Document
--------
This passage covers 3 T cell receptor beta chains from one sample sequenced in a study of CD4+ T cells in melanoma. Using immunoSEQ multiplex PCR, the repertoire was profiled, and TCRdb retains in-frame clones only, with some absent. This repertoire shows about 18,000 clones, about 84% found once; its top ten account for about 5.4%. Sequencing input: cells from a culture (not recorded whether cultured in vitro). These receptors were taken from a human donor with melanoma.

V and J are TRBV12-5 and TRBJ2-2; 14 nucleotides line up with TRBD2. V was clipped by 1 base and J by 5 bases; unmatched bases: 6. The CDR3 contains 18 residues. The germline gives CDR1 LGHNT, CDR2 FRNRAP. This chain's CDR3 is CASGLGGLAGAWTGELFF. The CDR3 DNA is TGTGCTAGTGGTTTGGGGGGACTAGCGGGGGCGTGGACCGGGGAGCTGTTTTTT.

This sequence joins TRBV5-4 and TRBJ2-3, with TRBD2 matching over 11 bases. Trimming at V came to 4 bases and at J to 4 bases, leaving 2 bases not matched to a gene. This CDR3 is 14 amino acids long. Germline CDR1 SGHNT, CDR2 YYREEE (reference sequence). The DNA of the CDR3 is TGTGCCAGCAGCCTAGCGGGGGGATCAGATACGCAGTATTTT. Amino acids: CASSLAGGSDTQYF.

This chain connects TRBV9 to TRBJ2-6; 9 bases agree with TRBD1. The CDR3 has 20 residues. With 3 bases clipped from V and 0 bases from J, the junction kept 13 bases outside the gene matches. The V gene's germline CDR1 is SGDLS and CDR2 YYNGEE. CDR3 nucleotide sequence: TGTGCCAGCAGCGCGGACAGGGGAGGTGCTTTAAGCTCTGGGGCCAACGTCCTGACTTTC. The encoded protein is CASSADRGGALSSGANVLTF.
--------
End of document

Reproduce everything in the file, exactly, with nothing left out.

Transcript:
This passage covers 3 T cell receptor beta chains from one sample sequenced in a study of CD4+ T cells in melanoma. Using immunoSEQ multiplex PCR, the repertoire was profiled, and TCRdb retains in-frame clones only, with some absent. This repertoire shows about 18,000 clones, about 84% found once; its top ten account for about 5.4%. Sequencing input: cells from a culture (not recorded whether cultured in vitro). These receptors were taken from a human donor with melanoma.

V and J are TRBV12-5 and TRBJ2-2; 14 nucleotides line up with TRBD2. V was clipped by 1 base and J by 5 bases; unmatched bases: 6. The CDR3 contains 18 residues. The germline gives CDR1 LGHNT, CDR2 FRNRAP. This chain's CDR3 is CASGLGGLAGAWTGELFF. The CDR3 DNA is TGTGCTAGTGGTTTGGGGGGACTAGCGGGGGCGTGGACCGGGGAGCTGTTTTTT.

This sequence joins TRBV5-4 and TRBJ2-3, with TRBD2 matching over 11 bases. Trimming at V came to 4 bases and at J to 4 bases, leaving 2 bases not matched to a gene. This CDR3 is 14 amino acids long. Germline CDR1 SGHNT, CDR2 YYREEE (reference sequence). The DNA of the CDR3 is TGTGCCAGCAGCCTAGCGGGGGGATCAGATACGCAGTATTTT. Amino acids: CASSLAGGSDTQYF.

This chain connects TRBV9 to TRBJ2-6; 9 bases agree with TRBD1. The CDR3 has 20 residues. With 3 bases clipped from V and 0 bases from J, the junction kept 13 bases outside the gene matches. The V gene's germline CDR1 is SGDLS and CDR2 YYNGEE. CDR3 nucleotide sequence: TGTGCCAGCAGCGCGGACAGGGGAGGTGCTTTAAGCTCTGGGGCCAACGTCCTGACTTTC. The encoded protein is CASSADRGGALSSGANVLTF.